(Bloomberg) -- Shell Plc’s blockbuster earnings last year are triggering the ire of British politicians, unions and policy analysts, who say they’re outraged the oil major made so much money while customers struggled through a cost-of-living crisis driven partly by soaring energy prices.

The criticism raises the stakes for Shell in its home market as the company decides how to pursue investments that will boost the traditional fossil-fuel business along with lower-carbon options. With the Labour Party leading opinion polls heading into the next general election, the company may become a campaign issue and eventually face higher windfall taxes as it sends more profits to shareholders.

“Bill payers will be rightly appalled to hear that oil giants like Shell are still seeing sky-high profits,” said George Dibb, head of the Centre for Economic Justice at the Institute for Public Policy Research, a left-leaning think tank. “The sheer scale of that transfer of wealth — from bill payers to shareholders — is inexcusable and demands action from the government.”

Shell posted a record profit of $39.87 billion for the full year and said it will use some of that cash for $4 billion of share buybacks plus a 15% dividend hike. The earnings are the latest evidence of a blowout year for Big Oil, with Exxon Mobil Corp. also reporting a record annual profit.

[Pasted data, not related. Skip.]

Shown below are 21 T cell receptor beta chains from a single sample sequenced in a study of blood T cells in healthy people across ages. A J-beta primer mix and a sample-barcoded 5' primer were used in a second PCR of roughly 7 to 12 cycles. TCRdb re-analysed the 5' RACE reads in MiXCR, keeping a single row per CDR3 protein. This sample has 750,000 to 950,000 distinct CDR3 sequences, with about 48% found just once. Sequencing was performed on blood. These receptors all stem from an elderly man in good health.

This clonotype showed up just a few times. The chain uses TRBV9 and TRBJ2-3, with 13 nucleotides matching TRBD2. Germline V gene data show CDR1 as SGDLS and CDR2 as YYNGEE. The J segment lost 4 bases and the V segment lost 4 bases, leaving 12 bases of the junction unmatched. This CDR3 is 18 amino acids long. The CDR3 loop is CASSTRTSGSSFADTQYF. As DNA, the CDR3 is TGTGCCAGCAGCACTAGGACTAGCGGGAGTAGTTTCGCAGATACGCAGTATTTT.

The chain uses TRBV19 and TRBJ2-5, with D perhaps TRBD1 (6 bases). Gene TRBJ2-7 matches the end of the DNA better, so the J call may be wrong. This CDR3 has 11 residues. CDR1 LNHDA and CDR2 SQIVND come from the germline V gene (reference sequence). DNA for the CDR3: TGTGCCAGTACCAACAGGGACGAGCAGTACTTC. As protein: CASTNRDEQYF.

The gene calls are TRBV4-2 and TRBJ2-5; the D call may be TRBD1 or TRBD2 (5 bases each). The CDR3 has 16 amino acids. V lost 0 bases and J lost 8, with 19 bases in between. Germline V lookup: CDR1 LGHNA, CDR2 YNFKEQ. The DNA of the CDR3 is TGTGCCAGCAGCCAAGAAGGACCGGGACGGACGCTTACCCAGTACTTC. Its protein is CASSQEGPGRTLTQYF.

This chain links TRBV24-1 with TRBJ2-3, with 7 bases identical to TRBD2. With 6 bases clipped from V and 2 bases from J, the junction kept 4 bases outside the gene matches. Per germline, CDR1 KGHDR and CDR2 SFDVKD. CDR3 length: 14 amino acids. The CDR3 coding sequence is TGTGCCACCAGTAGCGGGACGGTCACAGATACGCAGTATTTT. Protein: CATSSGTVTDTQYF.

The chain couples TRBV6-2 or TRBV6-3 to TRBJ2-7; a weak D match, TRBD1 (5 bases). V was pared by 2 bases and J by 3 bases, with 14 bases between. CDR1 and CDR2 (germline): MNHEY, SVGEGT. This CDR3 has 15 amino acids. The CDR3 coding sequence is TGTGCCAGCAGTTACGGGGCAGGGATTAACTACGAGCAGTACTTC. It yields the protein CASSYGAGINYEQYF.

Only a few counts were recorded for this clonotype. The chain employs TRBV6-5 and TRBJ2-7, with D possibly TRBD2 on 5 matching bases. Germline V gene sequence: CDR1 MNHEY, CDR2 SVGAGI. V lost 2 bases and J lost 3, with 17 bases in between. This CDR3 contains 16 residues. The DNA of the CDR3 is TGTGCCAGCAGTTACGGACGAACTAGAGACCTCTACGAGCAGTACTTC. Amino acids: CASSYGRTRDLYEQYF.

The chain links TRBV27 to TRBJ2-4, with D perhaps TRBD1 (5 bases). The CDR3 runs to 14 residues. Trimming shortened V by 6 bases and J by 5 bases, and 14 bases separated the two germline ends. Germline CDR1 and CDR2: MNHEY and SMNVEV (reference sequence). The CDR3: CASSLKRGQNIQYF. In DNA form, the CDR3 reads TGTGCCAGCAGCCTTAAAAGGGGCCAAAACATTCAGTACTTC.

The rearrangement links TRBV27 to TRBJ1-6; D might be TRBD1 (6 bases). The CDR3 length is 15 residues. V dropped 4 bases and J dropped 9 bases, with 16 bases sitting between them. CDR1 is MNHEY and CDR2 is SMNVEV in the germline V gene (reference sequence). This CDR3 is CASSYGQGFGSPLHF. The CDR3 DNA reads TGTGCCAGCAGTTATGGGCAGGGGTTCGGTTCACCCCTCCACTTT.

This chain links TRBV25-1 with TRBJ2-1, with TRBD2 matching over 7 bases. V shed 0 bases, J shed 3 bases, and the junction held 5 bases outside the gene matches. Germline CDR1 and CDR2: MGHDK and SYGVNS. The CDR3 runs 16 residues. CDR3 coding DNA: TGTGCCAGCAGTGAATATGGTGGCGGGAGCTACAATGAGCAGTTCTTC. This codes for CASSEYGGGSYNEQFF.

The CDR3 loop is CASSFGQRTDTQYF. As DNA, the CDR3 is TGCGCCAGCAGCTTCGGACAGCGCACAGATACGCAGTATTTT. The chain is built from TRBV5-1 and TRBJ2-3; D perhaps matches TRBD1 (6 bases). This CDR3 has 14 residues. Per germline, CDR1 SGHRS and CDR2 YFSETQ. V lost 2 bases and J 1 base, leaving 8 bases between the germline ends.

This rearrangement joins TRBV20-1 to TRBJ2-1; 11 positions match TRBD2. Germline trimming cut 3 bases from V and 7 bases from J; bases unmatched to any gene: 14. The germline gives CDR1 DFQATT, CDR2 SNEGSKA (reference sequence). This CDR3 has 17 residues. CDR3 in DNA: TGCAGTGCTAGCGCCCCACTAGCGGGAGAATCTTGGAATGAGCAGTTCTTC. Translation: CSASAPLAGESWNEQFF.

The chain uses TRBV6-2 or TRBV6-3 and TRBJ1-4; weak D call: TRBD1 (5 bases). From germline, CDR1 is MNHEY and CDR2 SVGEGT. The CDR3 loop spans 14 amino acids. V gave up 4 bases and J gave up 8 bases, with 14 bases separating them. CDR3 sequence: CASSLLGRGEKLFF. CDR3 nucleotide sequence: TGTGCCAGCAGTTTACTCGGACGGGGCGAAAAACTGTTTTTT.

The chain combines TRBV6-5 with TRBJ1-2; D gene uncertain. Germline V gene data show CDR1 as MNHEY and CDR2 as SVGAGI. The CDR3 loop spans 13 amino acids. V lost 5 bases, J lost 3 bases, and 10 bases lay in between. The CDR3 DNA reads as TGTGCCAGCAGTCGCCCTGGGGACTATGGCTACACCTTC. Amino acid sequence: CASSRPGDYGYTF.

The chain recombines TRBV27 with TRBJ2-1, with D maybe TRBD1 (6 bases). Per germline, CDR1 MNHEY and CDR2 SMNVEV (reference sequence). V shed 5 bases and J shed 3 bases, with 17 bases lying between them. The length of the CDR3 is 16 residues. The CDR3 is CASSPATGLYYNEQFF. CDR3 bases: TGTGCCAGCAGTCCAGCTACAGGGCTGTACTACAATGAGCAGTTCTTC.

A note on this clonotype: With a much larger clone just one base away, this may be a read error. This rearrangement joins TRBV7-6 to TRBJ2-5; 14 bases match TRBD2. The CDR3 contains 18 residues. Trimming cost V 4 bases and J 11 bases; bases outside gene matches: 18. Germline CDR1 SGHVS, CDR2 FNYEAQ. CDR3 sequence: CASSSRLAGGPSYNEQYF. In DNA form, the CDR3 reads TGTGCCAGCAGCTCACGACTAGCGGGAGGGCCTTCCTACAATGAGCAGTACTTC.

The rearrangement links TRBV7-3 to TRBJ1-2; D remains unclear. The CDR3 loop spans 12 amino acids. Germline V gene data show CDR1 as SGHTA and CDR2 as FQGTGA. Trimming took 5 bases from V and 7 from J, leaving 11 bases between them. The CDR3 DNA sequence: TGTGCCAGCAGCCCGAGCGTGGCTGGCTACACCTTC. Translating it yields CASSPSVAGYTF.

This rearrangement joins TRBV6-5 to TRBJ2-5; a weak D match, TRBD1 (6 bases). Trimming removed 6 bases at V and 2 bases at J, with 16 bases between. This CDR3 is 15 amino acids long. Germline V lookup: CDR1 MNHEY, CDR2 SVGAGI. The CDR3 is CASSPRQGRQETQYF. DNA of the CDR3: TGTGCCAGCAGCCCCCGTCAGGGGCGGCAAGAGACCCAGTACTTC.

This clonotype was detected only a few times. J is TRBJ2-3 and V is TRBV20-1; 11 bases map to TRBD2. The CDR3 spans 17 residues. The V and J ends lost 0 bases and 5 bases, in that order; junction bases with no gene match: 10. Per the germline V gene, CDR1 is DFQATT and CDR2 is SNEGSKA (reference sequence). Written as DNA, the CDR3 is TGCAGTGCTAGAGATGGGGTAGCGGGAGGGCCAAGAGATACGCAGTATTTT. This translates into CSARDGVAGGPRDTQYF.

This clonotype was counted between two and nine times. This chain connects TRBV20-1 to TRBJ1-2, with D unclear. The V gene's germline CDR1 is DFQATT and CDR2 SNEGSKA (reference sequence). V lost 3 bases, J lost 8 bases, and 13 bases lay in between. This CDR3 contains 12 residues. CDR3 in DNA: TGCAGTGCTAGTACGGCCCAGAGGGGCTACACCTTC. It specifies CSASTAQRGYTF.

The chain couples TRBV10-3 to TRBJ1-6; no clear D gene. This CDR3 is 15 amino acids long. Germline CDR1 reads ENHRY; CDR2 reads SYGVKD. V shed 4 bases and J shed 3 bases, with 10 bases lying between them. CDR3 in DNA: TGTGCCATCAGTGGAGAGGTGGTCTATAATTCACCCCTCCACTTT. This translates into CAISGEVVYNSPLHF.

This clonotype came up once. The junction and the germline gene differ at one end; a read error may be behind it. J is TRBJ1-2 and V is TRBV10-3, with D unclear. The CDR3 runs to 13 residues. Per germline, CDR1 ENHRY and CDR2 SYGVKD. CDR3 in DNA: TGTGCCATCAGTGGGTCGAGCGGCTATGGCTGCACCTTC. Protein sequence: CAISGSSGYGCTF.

“As the British people face an energy price hike of 40% in April, the government is letting the fossil-fuel companies making bumper profits off the hook with their refusal to implement a proper windfall tax,” said Ed Miliband, Labour’s shadow climate change and net zero secretary. “It is only right that the companies making unexpected windfall profits from the proceeds of war pay their fair share.”

Last year, the company said it would evaluate plans to spend £25 billion ($31 billion) in the UK and then launched a strategic review of its business selling power and gas to British homes.

“The review was triggered, of course, by concerns on just the underlying stability in the investment climate,” Chief Executive Officer Wael Sawan said on a call with reporters Thursday. “We’ve been trying to focus on where we can invest with confidence.”

Shell paid $100 million of windfall tax in the UK last year and expects that to reach $500 million in 2023, Chief Financial Officer Sinead Gorman said. Still, there are calls for government to do more to help fund pay increases for public service workers, who have been going on strike in recent months seeking higher wages.

“These obscene profits are an insult to working families,” said Paul Nowak, general secretary of the Trades Union Congress. “Instead of holding down the pay of paramedics, teachers, firefighters and millions of other hard-pressed public servants, ministers should be making Big Oil and Gas pay their fair share.”

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